Optimal Pricing and Return Policy Design with Social Learning and Wardrobing


Student thesis: Doctoral Thesis

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Award date7 Sep 2018


The rapid development of e-commerce ensures firms pay increasing attention to consumer management: to attracting new customers and retaining existing customers, based on consumer's social learning and wardrobing behavior. In particular, we refer to social learning as the phenomenon involving consumers updating their product quality belief with the information they observe. Thus, review management is an important approach for attracting new consumers. Returns policy is also an effective way to manage consumers. On the one hand, it reduces the risk of new consumers' making mismatched purchases; on the other hand, it eases existing consumers' dissatisfaction with a product. However, some consumers may use the return policy opportunistically for the purpose of short-term consumption rather than for resolving a mismatch; this is referred to as wardrobing behavior. Given the occurrence of wardrobing, product return management is an important issue for firms.

This thesis comprises two essays. The first investigates how a firm should optimize its pricing and surprise bonus strategies in the presence of consumers' social learning. We consider a firm that launches a new product over two periods. Early consumers decide whether to purchase the product based on their intrinsic valuations of it; they also decide what reviews (``like'' or ``dislike'') to post based on their satisfaction with the product. Later consumers update their quality belief about the product with early reviews and then decide whether to purchase. We study two different strategies for the firm: the no surprise bonus provision strategy and the surprise bonus provision strategy. We find that the firm is willing to reduce his selling price or to provide bonus if and only if the social learning intensity is strong enough. In addition, the firm is willing to charge a selling price being lower than his production cost to improve early consumers' reviews under certain conditions. The firm is more likely to adopt action to improve the review scenario with the surprise bonus provision strategy than with the no surprise bonus provision strategy. Moreover, the firm achieves higher profit with the former strategy than with the latter strategy.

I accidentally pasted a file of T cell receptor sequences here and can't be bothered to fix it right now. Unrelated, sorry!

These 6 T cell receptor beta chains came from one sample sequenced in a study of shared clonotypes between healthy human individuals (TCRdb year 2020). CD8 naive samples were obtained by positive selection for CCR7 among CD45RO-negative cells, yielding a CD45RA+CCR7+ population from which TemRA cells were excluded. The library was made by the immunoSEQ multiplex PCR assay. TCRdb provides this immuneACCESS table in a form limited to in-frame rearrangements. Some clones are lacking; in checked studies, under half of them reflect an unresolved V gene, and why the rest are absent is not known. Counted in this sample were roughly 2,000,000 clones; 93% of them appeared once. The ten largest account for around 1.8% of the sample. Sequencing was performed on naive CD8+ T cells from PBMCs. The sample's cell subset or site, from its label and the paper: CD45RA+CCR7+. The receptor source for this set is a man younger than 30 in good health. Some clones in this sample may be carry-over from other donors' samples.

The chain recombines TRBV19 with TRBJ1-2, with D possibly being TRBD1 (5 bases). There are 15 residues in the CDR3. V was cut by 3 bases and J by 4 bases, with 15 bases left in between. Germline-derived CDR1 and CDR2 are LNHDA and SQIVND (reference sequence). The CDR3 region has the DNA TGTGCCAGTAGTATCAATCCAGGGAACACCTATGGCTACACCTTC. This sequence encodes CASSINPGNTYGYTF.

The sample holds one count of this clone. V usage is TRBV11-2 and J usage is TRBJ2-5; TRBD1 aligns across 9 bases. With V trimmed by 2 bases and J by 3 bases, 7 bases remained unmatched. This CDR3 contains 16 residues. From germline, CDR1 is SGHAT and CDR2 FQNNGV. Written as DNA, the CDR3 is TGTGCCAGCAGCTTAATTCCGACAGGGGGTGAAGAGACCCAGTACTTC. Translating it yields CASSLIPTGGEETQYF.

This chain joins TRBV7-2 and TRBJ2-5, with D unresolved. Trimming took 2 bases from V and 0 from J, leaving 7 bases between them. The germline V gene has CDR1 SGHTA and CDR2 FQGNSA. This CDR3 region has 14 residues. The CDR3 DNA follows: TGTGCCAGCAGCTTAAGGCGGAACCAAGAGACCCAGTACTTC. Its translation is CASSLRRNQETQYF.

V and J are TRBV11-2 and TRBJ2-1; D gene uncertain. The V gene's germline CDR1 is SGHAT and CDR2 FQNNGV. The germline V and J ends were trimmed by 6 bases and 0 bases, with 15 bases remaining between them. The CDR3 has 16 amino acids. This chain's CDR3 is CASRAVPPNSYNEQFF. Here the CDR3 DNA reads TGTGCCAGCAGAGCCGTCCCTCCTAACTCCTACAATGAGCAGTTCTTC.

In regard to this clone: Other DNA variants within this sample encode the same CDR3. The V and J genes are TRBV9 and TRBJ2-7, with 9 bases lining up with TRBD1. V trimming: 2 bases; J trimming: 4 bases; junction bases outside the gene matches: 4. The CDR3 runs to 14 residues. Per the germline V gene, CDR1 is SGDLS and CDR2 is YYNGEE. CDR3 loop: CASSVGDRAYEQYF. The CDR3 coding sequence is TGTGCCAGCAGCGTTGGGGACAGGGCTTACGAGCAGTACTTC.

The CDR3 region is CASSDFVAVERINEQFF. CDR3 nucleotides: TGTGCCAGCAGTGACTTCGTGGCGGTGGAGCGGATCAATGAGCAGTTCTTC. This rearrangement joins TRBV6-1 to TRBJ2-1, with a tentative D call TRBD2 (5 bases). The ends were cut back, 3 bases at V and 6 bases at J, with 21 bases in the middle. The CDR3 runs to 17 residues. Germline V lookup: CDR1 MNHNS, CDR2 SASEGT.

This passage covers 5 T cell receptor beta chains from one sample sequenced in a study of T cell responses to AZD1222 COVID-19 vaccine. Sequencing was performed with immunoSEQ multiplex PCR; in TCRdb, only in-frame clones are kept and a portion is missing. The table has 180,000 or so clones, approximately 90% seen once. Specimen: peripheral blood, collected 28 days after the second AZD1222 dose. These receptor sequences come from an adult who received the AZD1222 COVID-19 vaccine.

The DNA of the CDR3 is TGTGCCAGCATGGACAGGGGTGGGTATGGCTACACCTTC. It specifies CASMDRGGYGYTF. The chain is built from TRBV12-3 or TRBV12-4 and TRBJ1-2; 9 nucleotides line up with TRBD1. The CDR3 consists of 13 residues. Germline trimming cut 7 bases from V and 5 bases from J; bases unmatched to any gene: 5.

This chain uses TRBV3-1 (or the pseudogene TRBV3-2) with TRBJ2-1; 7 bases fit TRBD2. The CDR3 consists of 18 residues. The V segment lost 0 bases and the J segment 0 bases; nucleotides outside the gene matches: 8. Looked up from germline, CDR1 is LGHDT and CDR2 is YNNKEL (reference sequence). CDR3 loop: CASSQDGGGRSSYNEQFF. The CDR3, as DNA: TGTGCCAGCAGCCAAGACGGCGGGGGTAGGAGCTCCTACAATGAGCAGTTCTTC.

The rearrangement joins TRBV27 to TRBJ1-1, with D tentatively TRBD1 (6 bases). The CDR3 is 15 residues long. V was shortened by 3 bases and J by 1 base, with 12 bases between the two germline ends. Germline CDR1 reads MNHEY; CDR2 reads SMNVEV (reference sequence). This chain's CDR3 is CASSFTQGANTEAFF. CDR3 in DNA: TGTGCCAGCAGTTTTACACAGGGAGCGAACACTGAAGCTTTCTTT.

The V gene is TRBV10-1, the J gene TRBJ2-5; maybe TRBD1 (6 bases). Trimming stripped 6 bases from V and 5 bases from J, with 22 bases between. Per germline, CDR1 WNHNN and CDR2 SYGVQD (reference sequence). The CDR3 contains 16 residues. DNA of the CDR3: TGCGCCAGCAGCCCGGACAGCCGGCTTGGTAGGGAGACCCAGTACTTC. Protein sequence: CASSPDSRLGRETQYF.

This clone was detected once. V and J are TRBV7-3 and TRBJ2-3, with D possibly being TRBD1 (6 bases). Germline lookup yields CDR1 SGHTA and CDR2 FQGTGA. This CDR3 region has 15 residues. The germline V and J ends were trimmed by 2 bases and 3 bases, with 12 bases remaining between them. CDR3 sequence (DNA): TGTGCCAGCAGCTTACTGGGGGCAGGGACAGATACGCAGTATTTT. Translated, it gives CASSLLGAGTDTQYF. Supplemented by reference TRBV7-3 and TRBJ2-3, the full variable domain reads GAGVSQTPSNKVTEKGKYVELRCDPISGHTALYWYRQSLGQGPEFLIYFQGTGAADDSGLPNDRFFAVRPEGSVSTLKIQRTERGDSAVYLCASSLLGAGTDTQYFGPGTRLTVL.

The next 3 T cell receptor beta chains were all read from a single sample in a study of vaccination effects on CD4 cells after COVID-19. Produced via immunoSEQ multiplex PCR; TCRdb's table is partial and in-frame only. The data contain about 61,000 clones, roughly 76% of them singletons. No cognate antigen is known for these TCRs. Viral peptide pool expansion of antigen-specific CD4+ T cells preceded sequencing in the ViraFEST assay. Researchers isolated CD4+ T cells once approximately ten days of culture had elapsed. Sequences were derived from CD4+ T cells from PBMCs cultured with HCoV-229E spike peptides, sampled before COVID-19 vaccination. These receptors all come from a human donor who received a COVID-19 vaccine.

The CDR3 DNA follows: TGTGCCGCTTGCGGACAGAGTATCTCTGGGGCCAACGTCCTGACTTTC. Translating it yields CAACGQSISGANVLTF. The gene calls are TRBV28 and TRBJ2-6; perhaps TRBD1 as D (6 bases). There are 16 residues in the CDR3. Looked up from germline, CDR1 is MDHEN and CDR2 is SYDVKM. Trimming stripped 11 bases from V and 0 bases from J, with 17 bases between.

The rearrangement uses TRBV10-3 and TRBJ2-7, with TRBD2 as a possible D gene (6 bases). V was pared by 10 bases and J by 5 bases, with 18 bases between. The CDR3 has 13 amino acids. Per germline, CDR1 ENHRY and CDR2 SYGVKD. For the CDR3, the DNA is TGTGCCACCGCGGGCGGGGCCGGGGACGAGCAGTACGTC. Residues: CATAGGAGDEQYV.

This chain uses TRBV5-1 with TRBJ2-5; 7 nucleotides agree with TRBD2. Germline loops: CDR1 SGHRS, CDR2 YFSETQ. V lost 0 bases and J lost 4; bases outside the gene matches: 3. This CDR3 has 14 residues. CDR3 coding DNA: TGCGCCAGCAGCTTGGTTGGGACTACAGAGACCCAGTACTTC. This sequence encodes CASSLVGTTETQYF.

The second essay studies the optimal pricing and return policy of a supply chain with one wholesaler and one retailer serving consumers engaging in wardrobing behavior. The retailer orders from the wholesaler, and decides the retail price and the refund to consumers. We consider two kinds of contracts: the wholesale price contract and the buy-back price contract. In terms of the wholesale price contract, the wholesaler decides the wholesale price and the retailer salvages returned products. In terms of the buy-back price contract, the wholesaler decides the wholesale price and the buy-back price for returns to the retailer, and both the wholesaler and the retailer can salvage returned products. We find that consumers' wardrobing behavior benefits both the wholesaler and the retailer. Both may salvage returns by setting the refund higher than their salvage value. Under certain conditions, both the wholesale price and the retail price can be higher under the wholesale price contract than under the buy-back price contract. The retailer's profit and the consumer surplus under the buy-back price contract may be lower than under the wholesale price contract under certain conditions, while the wholesaler's profit under the buy-back price contract is not lower than under the wholesale price contract.

    Research areas

  • social learning, wardrobiing behavior, review management, return management, wholesale price contract, buy-back price contract